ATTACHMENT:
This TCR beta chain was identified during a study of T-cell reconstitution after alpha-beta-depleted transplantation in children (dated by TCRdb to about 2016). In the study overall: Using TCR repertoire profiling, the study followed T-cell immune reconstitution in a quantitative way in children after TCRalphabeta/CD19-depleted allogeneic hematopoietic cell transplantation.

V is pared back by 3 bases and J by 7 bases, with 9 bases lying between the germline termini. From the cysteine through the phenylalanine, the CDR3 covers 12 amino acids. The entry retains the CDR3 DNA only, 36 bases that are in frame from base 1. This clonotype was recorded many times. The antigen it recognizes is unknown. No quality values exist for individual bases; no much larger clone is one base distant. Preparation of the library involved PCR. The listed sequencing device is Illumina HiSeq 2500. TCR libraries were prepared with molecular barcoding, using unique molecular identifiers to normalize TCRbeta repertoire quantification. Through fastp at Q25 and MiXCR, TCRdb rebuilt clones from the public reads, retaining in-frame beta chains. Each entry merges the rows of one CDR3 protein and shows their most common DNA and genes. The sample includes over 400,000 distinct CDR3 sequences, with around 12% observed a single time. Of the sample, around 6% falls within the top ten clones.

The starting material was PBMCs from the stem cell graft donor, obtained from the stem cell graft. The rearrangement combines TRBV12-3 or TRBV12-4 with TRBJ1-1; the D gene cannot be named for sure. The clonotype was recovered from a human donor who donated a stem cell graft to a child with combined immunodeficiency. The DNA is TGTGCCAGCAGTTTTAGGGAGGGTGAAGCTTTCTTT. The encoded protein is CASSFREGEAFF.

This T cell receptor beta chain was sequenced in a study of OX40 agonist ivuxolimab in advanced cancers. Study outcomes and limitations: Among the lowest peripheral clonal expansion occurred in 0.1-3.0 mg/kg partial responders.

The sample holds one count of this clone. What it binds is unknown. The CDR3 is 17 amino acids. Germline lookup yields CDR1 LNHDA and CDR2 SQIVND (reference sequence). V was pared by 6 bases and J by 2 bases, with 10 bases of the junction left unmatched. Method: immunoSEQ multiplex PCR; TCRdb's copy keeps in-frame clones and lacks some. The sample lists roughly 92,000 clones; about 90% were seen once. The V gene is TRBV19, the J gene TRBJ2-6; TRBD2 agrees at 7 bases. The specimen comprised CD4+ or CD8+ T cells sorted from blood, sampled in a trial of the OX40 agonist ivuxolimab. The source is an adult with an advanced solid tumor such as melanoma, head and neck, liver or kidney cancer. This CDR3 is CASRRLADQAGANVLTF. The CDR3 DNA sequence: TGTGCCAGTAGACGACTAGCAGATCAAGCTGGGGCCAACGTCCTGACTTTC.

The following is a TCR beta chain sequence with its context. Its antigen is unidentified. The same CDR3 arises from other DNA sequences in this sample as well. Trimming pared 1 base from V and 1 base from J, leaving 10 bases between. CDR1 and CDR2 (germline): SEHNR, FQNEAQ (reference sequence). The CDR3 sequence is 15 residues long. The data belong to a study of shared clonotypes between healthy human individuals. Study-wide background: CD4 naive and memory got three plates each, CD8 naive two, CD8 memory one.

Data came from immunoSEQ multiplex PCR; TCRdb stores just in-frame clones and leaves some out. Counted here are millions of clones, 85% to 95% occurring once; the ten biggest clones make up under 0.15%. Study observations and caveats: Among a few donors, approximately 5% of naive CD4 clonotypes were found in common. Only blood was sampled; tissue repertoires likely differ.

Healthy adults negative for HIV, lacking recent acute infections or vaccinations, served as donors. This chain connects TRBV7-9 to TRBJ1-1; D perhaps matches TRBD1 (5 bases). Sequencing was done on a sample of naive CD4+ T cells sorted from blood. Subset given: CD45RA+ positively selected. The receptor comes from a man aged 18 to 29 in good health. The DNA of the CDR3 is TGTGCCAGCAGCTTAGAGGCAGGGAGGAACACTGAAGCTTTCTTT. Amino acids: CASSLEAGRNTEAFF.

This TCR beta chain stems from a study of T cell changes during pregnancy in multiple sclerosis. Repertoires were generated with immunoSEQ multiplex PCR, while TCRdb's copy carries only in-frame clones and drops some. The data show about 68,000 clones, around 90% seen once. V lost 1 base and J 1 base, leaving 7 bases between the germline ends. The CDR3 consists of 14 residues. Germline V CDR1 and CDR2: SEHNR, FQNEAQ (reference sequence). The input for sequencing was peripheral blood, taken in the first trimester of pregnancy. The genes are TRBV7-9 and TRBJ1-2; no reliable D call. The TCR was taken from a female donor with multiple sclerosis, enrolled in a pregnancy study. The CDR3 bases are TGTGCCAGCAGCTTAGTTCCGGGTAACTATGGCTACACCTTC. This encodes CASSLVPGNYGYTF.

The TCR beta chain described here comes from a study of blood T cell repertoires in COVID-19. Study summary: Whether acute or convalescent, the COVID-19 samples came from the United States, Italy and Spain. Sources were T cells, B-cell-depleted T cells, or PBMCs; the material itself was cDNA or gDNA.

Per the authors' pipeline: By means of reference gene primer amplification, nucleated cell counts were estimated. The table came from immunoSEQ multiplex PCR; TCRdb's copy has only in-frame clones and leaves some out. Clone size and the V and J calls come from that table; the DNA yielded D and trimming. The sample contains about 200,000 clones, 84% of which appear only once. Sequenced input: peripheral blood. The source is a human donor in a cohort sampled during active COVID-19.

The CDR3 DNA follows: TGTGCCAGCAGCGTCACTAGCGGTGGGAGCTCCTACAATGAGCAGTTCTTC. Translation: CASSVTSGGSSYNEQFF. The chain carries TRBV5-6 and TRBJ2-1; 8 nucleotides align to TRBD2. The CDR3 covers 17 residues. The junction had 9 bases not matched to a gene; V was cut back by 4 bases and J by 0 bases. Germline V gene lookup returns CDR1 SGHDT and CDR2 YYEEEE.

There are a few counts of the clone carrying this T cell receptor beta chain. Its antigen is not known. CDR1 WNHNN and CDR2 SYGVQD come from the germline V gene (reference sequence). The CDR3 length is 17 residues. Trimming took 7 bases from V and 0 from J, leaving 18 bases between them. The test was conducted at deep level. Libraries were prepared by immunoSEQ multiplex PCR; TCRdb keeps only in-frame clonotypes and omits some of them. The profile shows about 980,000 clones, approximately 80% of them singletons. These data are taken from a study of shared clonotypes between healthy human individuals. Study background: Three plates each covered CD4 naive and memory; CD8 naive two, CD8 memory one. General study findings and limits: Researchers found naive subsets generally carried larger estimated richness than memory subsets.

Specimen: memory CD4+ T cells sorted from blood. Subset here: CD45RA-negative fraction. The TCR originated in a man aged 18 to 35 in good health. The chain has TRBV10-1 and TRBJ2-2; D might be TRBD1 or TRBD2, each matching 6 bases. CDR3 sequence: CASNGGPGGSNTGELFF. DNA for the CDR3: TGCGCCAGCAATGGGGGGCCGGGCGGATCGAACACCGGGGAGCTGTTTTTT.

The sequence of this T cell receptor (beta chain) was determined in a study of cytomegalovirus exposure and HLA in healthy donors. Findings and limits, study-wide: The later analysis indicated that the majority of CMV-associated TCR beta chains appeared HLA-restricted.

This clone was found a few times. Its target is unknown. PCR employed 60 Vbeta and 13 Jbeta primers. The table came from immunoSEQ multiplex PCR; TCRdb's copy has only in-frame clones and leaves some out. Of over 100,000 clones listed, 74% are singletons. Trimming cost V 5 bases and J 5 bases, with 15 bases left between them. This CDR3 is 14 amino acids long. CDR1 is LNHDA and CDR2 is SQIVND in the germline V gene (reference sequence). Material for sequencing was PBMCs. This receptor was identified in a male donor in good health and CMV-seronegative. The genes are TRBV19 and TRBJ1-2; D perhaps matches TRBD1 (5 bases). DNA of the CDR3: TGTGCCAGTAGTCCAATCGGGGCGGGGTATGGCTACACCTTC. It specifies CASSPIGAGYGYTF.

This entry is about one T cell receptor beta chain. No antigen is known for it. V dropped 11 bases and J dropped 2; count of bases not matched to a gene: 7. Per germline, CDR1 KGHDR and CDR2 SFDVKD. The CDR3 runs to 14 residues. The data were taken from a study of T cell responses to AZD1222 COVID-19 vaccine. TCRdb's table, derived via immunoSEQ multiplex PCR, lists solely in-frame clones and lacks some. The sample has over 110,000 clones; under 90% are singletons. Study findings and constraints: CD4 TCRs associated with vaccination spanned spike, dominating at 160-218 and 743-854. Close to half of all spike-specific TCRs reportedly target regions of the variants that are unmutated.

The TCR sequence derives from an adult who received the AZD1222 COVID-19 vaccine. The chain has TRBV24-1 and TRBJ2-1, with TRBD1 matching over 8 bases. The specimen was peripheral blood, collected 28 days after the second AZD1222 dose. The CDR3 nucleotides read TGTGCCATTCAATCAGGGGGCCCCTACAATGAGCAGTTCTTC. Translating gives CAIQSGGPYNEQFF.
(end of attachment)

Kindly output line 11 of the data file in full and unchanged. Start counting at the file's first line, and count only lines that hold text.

Per the authors' pipeline: By means of reference gene primer amplification, nucleated cell counts were estimated. The table came from immunoSEQ multiplex PCR; TCRdb's copy has only in-frame clones and leaves some out. Clone size and the V and J calls come from that table; the DNA yielded D and trimming. The sample contains about 200,000 clones, 84% of which appear only once. Sequenced input: peripheral blood. The source is a human donor in a cohort sampled during active COVID-19.